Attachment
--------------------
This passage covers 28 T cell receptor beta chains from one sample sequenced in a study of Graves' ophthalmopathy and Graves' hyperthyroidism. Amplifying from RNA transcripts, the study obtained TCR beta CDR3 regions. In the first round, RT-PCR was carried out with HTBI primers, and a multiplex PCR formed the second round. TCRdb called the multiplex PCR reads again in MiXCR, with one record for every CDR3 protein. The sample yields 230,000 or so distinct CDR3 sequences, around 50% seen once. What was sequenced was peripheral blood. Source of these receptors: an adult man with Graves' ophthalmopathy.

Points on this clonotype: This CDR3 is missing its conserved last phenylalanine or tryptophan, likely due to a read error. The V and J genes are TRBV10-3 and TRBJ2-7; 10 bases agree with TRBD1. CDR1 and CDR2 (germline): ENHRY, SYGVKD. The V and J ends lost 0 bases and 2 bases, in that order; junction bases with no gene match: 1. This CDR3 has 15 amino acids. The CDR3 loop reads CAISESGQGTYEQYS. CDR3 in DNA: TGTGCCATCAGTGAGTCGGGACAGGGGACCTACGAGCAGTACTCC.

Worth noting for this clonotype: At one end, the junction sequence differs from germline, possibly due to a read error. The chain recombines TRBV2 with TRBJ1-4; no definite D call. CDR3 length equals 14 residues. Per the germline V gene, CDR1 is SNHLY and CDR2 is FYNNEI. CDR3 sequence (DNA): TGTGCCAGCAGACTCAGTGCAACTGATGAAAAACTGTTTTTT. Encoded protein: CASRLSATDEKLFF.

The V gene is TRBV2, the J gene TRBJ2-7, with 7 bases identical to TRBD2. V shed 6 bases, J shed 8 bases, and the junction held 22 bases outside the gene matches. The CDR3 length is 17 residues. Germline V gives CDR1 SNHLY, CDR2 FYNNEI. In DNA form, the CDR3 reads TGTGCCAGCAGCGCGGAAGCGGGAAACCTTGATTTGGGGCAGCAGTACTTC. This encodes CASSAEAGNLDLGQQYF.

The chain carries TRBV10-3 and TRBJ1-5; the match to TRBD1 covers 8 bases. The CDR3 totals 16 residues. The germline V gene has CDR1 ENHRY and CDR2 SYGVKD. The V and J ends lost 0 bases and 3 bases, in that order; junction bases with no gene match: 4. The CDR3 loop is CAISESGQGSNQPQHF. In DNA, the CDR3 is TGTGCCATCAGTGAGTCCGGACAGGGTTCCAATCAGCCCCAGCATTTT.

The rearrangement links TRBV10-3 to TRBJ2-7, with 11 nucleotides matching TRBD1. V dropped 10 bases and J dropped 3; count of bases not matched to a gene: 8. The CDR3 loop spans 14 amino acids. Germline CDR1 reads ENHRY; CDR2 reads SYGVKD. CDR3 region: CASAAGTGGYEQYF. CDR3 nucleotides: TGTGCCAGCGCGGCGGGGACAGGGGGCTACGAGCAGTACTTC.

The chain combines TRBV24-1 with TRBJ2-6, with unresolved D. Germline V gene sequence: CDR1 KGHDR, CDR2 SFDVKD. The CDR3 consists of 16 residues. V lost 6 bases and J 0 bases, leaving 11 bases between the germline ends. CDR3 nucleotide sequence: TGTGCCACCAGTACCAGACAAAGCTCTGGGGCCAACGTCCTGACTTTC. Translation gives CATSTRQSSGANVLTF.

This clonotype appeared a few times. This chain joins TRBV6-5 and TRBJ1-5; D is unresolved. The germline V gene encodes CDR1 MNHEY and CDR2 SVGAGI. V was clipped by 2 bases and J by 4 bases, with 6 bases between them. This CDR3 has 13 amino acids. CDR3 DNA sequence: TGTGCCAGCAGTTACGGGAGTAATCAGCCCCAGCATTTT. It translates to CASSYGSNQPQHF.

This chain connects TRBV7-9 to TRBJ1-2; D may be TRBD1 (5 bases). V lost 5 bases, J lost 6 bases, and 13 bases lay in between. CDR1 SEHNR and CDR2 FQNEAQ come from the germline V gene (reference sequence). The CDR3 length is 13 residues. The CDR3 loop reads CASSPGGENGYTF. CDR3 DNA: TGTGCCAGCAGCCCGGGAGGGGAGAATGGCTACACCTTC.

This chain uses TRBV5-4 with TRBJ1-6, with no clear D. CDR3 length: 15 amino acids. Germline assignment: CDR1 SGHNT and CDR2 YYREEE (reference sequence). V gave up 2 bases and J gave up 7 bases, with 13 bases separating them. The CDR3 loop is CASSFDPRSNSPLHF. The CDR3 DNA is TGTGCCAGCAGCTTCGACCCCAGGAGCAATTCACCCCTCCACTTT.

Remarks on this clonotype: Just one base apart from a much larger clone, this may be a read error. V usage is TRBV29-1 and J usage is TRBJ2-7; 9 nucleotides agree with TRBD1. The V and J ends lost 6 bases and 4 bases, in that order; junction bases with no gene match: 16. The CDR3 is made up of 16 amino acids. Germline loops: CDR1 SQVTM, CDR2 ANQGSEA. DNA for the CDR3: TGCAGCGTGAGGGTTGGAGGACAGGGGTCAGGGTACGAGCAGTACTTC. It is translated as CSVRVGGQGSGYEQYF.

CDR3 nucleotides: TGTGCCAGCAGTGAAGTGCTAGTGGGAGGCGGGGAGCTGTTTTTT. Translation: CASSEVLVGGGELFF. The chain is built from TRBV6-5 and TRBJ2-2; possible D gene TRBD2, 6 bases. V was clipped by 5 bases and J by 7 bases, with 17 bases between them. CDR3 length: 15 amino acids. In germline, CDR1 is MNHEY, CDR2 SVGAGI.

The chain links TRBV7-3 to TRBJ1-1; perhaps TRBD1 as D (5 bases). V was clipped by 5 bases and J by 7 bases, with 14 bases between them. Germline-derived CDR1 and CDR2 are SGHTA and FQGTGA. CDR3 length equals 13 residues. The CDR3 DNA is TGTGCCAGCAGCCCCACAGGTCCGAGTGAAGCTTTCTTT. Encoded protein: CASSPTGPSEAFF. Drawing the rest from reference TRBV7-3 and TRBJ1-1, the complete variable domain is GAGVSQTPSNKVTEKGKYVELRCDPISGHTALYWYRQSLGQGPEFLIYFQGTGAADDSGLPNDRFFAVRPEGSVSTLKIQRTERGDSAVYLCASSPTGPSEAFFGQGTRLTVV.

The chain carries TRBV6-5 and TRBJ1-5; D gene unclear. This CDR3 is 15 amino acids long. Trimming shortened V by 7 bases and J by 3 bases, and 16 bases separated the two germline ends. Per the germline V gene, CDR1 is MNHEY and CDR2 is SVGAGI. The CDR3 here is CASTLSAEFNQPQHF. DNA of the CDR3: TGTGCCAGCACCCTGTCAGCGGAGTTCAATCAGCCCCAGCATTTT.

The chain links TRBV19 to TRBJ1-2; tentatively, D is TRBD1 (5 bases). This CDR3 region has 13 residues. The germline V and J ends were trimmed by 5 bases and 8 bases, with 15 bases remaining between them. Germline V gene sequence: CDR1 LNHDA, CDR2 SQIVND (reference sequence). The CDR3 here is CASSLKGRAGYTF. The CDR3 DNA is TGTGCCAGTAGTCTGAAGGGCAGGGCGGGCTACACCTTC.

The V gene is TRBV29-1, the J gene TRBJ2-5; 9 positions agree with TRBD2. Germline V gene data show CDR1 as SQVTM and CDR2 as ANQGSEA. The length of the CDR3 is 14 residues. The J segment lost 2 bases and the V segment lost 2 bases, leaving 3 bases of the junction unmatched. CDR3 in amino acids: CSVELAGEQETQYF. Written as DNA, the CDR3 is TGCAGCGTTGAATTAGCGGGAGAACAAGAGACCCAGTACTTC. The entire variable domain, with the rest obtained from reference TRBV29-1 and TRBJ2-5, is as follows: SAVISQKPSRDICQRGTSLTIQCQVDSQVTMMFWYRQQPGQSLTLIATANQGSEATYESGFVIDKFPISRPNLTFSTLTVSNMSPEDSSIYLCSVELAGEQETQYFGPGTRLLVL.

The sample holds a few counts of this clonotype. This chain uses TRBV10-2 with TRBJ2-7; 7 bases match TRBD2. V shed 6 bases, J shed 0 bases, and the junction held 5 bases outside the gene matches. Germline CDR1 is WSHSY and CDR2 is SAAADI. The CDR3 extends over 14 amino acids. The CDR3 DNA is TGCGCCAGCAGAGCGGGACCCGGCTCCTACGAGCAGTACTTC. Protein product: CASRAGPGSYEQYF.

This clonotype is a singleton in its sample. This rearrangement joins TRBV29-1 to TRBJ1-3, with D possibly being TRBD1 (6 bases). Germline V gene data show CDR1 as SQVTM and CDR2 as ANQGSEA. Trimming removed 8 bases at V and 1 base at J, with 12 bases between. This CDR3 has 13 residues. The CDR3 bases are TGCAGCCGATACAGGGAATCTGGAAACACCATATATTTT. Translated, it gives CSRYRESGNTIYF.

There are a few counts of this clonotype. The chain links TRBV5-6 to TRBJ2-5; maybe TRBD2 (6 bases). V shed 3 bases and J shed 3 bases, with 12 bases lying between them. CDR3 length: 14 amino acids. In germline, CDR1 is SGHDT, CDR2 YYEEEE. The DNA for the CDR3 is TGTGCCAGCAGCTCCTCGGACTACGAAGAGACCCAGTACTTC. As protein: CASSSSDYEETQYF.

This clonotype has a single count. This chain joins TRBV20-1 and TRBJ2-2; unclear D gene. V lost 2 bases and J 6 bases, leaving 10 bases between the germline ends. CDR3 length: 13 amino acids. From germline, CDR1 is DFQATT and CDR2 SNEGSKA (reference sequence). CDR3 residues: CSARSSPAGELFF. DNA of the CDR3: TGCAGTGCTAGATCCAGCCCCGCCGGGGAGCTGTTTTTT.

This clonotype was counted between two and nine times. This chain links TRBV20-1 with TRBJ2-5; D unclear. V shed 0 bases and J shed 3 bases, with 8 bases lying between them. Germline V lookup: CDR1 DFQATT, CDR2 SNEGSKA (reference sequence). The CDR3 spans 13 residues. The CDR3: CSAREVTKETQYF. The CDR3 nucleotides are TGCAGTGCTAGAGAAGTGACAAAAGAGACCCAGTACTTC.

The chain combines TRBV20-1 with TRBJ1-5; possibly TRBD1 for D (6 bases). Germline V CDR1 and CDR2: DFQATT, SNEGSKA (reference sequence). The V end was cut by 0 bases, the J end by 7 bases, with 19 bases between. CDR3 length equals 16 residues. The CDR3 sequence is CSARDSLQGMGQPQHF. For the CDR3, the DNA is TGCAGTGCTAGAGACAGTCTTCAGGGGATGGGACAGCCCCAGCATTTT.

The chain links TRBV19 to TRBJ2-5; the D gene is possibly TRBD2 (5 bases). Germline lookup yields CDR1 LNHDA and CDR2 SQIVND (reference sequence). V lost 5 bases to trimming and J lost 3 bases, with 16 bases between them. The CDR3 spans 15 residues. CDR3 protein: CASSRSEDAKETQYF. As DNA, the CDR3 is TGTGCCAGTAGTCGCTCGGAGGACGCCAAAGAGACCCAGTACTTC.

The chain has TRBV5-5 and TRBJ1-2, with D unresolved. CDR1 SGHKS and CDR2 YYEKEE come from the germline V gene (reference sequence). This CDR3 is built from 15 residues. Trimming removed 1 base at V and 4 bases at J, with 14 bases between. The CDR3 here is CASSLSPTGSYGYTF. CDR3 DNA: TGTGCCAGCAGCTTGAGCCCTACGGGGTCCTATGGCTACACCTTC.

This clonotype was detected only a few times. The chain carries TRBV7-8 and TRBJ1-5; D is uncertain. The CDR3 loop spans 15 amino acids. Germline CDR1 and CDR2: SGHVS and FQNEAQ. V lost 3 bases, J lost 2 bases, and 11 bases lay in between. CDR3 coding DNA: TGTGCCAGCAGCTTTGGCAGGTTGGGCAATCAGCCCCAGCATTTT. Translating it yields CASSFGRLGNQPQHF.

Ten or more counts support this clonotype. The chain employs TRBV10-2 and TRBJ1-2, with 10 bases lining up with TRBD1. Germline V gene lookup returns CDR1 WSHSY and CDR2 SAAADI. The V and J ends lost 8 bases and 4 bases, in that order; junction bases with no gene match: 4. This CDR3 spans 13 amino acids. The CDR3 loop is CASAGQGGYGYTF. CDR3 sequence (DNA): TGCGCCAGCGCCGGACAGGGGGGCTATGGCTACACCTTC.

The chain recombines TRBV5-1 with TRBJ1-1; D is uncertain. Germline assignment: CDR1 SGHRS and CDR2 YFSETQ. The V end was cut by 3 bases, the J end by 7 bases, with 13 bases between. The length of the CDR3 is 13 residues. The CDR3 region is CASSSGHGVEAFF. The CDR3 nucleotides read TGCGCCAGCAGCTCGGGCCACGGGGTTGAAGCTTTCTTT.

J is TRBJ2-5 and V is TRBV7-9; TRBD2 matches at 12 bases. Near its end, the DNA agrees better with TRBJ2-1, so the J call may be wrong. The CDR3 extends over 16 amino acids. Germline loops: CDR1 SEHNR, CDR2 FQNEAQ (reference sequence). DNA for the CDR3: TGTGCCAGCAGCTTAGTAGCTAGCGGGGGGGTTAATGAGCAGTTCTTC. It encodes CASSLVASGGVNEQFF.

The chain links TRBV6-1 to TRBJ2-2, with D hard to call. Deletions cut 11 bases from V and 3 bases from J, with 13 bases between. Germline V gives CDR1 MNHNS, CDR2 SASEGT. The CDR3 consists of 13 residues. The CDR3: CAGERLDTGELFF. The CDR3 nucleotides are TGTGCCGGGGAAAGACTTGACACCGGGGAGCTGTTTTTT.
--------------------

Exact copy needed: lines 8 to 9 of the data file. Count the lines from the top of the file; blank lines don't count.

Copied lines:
This clonotype appeared a few times. This chain joins TRBV6-5 and TRBJ1-5; D is unresolved. The germline V gene encodes CDR1 MNHEY and CDR2 SVGAGI. V was clipped by 2 bases and J by 4 bases, with 6 bases between them. This CDR3 has 13 amino acids. CDR3 DNA sequence: TGTGCCAGCAGTTACGGGAGTAATCAGCCCCAGCATTTT. It translates to CASSYGSNQPQHF.

This chain connects TRBV7-9 to TRBJ1-2; D may be TRBD1 (5 bases). V lost 5 bases, J lost 6 bases, and 13 bases lay in between. CDR1 SEHNR and CDR2 FQNEAQ come from the germline V gene (reference sequence). The CDR3 length is 13 residues. The CDR3 loop reads CASSPGGENGYTF. CDR3 DNA: TGTGCCAGCAGCCCGGGAGGGGAGAATGGCTACACCTTC.